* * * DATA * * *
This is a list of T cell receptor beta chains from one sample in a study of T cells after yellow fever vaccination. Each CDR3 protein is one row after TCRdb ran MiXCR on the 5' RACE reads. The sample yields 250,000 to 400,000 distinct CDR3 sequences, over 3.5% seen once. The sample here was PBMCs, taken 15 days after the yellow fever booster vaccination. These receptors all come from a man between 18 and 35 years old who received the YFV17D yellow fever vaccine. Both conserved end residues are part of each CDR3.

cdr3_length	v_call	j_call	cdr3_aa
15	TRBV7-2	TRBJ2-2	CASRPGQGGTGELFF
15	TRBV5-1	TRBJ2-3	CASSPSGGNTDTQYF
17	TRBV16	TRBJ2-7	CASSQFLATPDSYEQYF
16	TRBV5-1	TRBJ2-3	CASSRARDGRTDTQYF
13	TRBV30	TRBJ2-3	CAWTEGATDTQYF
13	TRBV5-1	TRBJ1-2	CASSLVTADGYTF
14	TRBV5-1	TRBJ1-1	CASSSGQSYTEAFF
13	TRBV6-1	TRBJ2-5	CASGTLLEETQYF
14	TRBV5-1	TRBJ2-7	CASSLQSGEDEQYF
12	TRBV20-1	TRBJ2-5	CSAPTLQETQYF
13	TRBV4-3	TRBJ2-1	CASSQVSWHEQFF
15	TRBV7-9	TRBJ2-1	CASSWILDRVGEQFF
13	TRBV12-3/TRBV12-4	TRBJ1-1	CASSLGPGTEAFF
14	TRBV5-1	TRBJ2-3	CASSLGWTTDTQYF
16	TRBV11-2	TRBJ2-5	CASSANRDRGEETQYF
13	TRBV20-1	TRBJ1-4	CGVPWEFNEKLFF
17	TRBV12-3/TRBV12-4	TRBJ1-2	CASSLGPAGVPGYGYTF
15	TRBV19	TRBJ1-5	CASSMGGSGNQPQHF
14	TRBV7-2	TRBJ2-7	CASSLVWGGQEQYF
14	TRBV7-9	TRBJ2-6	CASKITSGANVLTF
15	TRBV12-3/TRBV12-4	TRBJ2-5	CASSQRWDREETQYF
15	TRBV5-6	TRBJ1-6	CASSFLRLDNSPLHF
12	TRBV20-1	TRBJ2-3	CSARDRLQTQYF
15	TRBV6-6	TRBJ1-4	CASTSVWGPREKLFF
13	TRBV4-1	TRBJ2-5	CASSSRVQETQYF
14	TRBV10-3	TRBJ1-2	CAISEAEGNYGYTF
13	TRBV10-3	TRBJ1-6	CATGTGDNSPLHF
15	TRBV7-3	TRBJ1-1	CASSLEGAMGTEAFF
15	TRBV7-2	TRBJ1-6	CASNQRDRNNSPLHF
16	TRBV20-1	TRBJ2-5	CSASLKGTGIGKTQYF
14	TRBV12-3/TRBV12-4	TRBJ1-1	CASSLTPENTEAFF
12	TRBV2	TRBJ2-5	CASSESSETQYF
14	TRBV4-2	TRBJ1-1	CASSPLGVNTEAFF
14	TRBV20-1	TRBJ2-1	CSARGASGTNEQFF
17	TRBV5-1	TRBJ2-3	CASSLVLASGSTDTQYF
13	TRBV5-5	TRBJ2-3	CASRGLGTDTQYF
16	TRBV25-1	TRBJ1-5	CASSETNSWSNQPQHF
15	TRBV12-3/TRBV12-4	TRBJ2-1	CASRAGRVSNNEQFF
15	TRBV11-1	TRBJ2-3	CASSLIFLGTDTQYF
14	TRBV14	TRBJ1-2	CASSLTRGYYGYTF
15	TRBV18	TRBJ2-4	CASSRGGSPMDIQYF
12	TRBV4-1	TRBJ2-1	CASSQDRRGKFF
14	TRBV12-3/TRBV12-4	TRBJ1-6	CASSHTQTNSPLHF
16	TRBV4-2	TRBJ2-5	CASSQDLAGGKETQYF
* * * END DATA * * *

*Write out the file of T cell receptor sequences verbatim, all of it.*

This is a list of T cell receptor beta chains from one sample in a study of T cells after yellow fever vaccination. Each CDR3 protein is one row after TCRdb ran MiXCR on the 5' RACE reads. The sample yields 250,000 to 400,000 distinct CDR3 sequences, over 3.5% seen once. The sample here was PBMCs, taken 15 days after the yellow fever booster vaccination. These receptors all come from a man between 18 and 35 years old who received the YFV17D yellow fever vaccine. Both conserved end residues are part of each CDR3.

cdr3_length	v_call	j_call	cdr3_aa
15	TRBV7-2	TRBJ2-2	CASRPGQGGTGELFF
15	TRBV5-1	TRBJ2-3	CASSPSGGNTDTQYF
17	TRBV16	TRBJ2-7	CASSQFLATPDSYEQYF
16	TRBV5-1	TRBJ2-3	CASSRARDGRTDTQYF
13	TRBV30	TRBJ2-3	CAWTEGATDTQYF
13	TRBV5-1	TRBJ1-2	CASSLVTADGYTF
14	TRBV5-1	TRBJ1-1	CASSSGQSYTEAFF
13	TRBV6-1	TRBJ2-5	CASGTLLEETQYF
14	TRBV5-1	TRBJ2-7	CASSLQSGEDEQYF
12	TRBV20-1	TRBJ2-5	CSAPTLQETQYF
13	TRBV4-3	TRBJ2-1	CASSQVSWHEQFF
15	TRBV7-9	TRBJ2-1	CASSWILDRVGEQFF
13	TRBV12-3/TRBV12-4	TRBJ1-1	CASSLGPGTEAFF
14	TRBV5-1	TRBJ2-3	CASSLGWTTDTQYF
16	TRBV11-2	TRBJ2-5	CASSANRDRGEETQYF
13	TRBV20-1	TRBJ1-4	CGVPWEFNEKLFF
17	TRBV12-3/TRBV12-4	TRBJ1-2	CASSLGPAGVPGYGYTF
15	TRBV19	TRBJ1-5	CASSMGGSGNQPQHF
14	TRBV7-2	TRBJ2-7	CASSLVWGGQEQYF
14	TRBV7-9	TRBJ2-6	CASKITSGANVLTF
15	TRBV12-3/TRBV12-4	TRBJ2-5	CASSQRWDREETQYF
15	TRBV5-6	TRBJ1-6	CASSFLRLDNSPLHF
12	TRBV20-1	TRBJ2-3	CSARDRLQTQYF
15	TRBV6-6	TRBJ1-4	CASTSVWGPREKLFF
13	TRBV4-1	TRBJ2-5	CASSSRVQETQYF
14	TRBV10-3	TRBJ1-2	CAISEAEGNYGYTF
13	TRBV10-3	TRBJ1-6	CATGTGDNSPLHF
15	TRBV7-3	TRBJ1-1	CASSLEGAMGTEAFF
15	TRBV7-2	TRBJ1-6	CASNQRDRNNSPLHF
16	TRBV20-1	TRBJ2-5	CSASLKGTGIGKTQYF
14	TRBV12-3/TRBV12-4	TRBJ1-1	CASSLTPENTEAFF
12	TRBV2	TRBJ2-5	CASSESSETQYF
14	TRBV4-2	TRBJ1-1	CASSPLGVNTEAFF
14	TRBV20-1	TRBJ2-1	CSARGASGTNEQFF
17	TRBV5-1	TRBJ2-3	CASSLVLASGSTDTQYF
13	TRBV5-5	TRBJ2-3	CASRGLGTDTQYF
16	TRBV25-1	TRBJ1-5	CASSETNSWSNQPQHF
15	TRBV12-3/TRBV12-4	TRBJ2-1	CASRAGRVSNNEQFF
15	TRBV11-1	TRBJ2-3	CASSLIFLGTDTQYF
14	TRBV14	TRBJ1-2	CASSLTRGYYGYTF
15	TRBV18	TRBJ2-4	CASSRGGSPMDIQYF
12	TRBV4-1	TRBJ2-1	CASSQDRRGKFF
14	TRBV12-3/TRBV12-4	TRBJ1-6	CASSHTQTNSPLHF
16	TRBV4-2	TRBJ2-5	CASSQDLAGGKETQYF